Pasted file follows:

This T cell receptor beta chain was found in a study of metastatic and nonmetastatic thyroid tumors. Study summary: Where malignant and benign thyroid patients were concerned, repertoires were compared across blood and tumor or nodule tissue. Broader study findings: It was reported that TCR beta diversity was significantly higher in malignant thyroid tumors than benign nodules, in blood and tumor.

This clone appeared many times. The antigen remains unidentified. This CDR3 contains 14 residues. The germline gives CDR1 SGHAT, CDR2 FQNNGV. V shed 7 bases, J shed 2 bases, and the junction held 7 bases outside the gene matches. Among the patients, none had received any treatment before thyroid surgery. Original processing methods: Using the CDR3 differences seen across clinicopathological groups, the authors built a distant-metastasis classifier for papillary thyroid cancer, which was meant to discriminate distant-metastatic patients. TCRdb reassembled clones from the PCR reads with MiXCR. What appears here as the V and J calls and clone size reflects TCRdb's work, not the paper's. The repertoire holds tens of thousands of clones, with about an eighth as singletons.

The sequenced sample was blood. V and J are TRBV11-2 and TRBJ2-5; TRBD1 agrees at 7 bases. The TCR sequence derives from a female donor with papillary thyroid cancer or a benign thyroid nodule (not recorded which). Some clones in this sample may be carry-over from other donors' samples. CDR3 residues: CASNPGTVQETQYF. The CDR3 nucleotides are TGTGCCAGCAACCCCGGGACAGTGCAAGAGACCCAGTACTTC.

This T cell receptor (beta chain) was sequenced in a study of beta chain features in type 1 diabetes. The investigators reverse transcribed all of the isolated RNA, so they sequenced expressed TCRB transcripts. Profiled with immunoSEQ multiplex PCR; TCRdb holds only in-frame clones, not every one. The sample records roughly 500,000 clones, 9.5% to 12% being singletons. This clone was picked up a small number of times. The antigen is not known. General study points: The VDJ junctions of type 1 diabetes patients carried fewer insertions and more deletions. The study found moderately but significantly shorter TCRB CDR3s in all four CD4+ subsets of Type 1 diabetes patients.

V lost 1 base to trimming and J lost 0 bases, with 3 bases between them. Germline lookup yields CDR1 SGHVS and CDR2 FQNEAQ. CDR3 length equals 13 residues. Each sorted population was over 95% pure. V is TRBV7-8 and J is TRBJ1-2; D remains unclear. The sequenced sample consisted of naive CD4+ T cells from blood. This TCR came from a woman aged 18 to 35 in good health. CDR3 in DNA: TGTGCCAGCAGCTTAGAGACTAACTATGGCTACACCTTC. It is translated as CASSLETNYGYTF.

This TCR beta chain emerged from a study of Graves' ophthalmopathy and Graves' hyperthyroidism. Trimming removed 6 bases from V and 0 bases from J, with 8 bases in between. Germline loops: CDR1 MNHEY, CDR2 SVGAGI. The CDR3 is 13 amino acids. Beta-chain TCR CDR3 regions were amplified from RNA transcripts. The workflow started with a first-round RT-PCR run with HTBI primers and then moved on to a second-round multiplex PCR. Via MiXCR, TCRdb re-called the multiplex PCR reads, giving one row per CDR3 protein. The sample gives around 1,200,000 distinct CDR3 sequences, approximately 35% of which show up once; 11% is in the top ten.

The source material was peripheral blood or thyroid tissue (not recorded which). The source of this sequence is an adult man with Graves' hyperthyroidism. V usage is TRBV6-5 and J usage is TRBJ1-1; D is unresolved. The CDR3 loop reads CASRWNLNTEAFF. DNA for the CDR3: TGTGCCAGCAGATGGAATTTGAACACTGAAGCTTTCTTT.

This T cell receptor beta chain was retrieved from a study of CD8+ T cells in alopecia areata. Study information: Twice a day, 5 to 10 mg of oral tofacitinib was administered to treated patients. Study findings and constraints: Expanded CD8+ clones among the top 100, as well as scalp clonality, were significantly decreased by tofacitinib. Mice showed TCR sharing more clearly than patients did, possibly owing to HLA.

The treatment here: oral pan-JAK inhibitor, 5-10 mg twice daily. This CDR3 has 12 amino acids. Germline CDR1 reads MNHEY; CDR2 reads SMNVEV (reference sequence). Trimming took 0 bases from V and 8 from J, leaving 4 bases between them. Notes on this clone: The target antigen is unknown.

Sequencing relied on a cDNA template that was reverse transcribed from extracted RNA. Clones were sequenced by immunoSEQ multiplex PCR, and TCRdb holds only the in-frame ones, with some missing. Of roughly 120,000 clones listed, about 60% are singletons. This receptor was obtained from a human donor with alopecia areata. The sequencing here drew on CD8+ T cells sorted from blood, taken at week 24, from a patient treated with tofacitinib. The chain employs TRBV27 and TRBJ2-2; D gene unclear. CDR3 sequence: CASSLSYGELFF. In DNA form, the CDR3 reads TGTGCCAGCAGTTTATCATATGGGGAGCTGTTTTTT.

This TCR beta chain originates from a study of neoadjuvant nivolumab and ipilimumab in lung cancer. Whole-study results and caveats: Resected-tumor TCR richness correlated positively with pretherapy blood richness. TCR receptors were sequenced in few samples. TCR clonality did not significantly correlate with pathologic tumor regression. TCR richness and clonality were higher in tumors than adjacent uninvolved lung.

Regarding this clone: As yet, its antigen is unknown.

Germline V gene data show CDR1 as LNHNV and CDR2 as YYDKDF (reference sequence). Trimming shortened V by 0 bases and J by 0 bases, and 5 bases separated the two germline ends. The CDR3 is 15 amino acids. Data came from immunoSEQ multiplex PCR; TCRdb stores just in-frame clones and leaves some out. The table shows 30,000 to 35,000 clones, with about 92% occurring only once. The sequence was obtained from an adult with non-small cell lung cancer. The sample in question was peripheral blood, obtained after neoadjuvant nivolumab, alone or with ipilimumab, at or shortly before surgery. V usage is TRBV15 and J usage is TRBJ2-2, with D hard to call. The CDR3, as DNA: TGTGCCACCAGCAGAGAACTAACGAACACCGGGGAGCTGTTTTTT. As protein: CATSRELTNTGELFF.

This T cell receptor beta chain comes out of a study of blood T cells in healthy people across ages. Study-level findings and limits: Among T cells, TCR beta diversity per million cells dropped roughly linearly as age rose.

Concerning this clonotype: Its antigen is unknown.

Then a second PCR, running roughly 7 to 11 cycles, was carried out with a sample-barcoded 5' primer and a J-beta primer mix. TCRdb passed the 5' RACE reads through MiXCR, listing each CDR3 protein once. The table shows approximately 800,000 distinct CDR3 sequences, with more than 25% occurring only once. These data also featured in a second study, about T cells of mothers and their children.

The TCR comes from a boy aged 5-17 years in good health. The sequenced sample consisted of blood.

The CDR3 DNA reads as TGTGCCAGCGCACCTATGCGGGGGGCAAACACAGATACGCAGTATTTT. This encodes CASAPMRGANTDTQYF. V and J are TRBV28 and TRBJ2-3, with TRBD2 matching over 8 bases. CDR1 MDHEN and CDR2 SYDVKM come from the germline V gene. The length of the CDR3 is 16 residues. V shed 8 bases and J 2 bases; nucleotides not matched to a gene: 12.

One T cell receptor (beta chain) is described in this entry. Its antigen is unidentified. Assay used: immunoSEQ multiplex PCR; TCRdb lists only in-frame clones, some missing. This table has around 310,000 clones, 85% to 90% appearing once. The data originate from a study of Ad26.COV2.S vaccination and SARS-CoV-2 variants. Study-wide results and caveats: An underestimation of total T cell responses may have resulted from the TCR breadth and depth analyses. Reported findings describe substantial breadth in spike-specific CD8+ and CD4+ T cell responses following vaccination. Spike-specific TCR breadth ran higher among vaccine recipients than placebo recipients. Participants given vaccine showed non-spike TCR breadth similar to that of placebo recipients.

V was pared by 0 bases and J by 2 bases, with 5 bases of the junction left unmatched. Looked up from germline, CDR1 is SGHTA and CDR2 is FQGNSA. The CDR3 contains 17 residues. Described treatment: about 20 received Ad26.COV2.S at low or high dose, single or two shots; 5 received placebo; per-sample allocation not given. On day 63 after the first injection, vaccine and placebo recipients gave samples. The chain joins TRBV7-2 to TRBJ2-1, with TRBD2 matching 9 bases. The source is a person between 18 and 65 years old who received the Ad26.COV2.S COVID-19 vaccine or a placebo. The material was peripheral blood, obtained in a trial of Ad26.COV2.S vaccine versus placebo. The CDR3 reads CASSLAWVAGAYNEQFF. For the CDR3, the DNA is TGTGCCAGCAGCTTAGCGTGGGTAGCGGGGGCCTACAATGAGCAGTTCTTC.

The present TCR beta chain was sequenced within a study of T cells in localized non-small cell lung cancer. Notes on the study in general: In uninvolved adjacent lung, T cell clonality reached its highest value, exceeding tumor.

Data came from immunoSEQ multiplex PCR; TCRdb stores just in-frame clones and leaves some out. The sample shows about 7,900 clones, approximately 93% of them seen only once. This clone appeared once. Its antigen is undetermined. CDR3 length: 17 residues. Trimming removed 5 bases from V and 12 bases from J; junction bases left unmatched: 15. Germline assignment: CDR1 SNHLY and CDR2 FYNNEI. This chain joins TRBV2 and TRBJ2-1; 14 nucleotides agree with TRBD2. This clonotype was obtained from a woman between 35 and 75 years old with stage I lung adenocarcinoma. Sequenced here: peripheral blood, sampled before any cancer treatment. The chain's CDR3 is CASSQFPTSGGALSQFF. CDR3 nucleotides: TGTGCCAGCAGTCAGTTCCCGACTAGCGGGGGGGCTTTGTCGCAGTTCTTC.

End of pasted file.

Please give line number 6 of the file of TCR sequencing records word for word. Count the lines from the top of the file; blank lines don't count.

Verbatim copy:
This TCR beta chain emerged from a study of Graves' ophthalmopathy and Graves' hyperthyroidism. Trimming removed 6 bases from V and 0 bases from J, with 8 bases in between. Germline loops: CDR1 MNHEY, CDR2 SVGAGI. The CDR3 is 13 amino acids. Beta-chain TCR CDR3 regions were amplified from RNA transcripts. The workflow started with a first-round RT-PCR run with HTBI primers and then moved on to a second-round multiplex PCR. Via MiXCR, TCRdb re-called the multiplex PCR reads, giving one row per CDR3 protein. The sample gives around 1,200,000 distinct CDR3 sequences, approximately 35% of which show up once; 11% is in the top ten.